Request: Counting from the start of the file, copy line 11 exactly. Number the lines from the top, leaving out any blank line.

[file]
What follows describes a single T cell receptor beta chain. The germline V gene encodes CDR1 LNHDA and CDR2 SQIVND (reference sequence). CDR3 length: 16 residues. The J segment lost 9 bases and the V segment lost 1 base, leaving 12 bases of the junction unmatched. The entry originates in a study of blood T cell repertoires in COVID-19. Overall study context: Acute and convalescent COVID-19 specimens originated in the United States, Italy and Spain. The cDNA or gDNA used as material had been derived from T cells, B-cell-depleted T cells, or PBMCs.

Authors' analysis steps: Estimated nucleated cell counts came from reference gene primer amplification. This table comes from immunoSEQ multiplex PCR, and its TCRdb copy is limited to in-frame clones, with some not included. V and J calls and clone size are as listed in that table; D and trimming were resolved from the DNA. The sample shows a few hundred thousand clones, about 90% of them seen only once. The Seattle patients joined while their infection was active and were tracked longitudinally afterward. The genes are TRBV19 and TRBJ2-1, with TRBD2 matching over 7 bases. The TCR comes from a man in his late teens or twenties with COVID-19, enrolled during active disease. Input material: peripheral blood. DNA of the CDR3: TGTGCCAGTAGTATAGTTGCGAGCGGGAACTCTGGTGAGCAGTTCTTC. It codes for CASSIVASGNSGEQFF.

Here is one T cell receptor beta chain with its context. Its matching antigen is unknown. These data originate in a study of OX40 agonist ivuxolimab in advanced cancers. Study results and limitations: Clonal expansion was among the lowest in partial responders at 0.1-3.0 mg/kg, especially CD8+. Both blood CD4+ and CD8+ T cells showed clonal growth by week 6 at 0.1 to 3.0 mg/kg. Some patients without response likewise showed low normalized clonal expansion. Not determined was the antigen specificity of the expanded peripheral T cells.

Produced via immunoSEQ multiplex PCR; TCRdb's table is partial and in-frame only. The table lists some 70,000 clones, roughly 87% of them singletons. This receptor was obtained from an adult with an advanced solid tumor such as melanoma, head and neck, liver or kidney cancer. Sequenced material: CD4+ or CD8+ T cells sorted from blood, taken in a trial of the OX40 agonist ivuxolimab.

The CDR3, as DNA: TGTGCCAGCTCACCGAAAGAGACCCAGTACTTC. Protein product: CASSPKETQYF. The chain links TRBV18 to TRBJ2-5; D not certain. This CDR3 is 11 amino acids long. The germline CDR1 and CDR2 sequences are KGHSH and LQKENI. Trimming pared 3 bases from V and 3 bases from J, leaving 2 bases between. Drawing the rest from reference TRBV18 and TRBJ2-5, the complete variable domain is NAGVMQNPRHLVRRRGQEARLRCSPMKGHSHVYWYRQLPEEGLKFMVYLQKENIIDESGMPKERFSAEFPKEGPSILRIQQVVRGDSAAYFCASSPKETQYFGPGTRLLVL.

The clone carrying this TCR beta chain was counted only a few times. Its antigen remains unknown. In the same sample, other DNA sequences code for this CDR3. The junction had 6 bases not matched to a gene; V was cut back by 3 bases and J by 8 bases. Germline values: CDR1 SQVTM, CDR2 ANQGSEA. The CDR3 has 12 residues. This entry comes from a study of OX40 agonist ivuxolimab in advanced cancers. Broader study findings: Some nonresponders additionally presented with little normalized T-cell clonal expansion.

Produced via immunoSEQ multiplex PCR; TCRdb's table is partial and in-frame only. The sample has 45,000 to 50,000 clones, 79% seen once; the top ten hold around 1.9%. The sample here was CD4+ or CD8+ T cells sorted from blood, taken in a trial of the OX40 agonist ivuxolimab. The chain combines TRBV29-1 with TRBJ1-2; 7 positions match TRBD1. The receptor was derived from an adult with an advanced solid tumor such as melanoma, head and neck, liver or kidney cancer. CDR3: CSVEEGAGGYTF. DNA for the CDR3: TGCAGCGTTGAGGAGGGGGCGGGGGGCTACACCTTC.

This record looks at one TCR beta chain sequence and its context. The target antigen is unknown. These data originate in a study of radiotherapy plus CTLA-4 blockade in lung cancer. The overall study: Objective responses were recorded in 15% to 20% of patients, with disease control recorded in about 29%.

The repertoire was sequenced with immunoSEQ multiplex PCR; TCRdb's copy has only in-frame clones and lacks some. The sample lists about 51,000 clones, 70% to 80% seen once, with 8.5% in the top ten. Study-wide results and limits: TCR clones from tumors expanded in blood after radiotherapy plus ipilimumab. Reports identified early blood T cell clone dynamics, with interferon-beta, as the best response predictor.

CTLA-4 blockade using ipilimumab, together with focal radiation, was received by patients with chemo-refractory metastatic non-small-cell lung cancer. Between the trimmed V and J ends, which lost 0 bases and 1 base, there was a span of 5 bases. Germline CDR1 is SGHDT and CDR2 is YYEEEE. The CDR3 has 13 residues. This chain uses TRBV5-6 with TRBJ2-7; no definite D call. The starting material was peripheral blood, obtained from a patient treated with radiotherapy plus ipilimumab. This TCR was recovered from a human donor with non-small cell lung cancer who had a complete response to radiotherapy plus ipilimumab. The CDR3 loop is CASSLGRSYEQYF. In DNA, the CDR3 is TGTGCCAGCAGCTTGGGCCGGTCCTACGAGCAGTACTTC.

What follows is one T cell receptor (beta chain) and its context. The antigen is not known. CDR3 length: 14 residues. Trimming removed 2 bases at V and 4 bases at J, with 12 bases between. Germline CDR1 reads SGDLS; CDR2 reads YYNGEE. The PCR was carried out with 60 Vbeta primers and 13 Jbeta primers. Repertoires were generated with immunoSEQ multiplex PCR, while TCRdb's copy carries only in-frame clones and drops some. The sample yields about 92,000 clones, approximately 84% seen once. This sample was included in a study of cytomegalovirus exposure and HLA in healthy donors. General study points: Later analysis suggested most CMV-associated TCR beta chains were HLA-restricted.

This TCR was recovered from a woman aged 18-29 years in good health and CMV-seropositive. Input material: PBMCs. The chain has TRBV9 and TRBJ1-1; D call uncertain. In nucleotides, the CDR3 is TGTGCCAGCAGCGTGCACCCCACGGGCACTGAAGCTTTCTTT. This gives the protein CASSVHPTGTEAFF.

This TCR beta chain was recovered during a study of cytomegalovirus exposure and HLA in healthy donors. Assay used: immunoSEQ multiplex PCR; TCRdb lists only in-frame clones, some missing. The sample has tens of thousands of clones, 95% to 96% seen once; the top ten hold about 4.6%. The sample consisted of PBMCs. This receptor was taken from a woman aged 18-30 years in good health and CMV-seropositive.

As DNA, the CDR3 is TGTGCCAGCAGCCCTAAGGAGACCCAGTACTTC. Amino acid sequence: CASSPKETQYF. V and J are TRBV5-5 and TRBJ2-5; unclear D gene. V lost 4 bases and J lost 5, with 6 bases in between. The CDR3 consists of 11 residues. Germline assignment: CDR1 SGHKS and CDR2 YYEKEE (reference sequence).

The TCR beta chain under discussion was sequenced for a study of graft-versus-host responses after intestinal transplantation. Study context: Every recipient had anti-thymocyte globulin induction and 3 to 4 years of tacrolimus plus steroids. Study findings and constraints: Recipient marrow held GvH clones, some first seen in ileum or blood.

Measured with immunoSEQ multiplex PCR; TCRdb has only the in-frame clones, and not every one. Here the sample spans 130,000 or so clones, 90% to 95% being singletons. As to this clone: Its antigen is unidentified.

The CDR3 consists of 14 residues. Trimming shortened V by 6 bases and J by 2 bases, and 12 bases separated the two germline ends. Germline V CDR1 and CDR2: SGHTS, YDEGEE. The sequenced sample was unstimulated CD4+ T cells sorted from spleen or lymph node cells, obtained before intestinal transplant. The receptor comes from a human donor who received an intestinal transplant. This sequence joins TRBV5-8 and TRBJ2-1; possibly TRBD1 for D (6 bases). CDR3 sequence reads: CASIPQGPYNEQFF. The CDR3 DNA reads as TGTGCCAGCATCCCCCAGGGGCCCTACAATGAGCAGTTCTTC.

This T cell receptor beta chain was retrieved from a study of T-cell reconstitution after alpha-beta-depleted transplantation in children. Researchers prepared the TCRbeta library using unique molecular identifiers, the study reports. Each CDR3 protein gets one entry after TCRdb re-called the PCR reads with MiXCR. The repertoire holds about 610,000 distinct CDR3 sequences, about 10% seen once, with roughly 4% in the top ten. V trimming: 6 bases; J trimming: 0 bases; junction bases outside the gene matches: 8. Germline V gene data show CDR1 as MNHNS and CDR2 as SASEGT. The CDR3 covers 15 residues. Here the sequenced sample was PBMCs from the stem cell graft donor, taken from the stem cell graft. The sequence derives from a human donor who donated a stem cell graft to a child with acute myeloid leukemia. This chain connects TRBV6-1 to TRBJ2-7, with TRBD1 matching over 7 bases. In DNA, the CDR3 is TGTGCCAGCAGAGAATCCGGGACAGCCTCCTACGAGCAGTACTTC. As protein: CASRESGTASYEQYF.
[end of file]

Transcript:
What follows is one T cell receptor (beta chain) and its context. The antigen is not known. CDR3 length: 14 residues. Trimming removed 2 bases at V and 4 bases at J, with 12 bases between. Germline CDR1 reads SGDLS; CDR2 reads YYNGEE. The PCR was carried out with 60 Vbeta primers and 13 Jbeta primers. Repertoires were generated with immunoSEQ multiplex PCR, while TCRdb's copy carries only in-frame clones and drops some. The sample yields about 92,000 clones, approximately 84% seen once. This sample was included in a study of cytomegalovirus exposure and HLA in healthy donors. General study points: Later analysis suggested most CMV-associated TCR beta chains were HLA-restricted.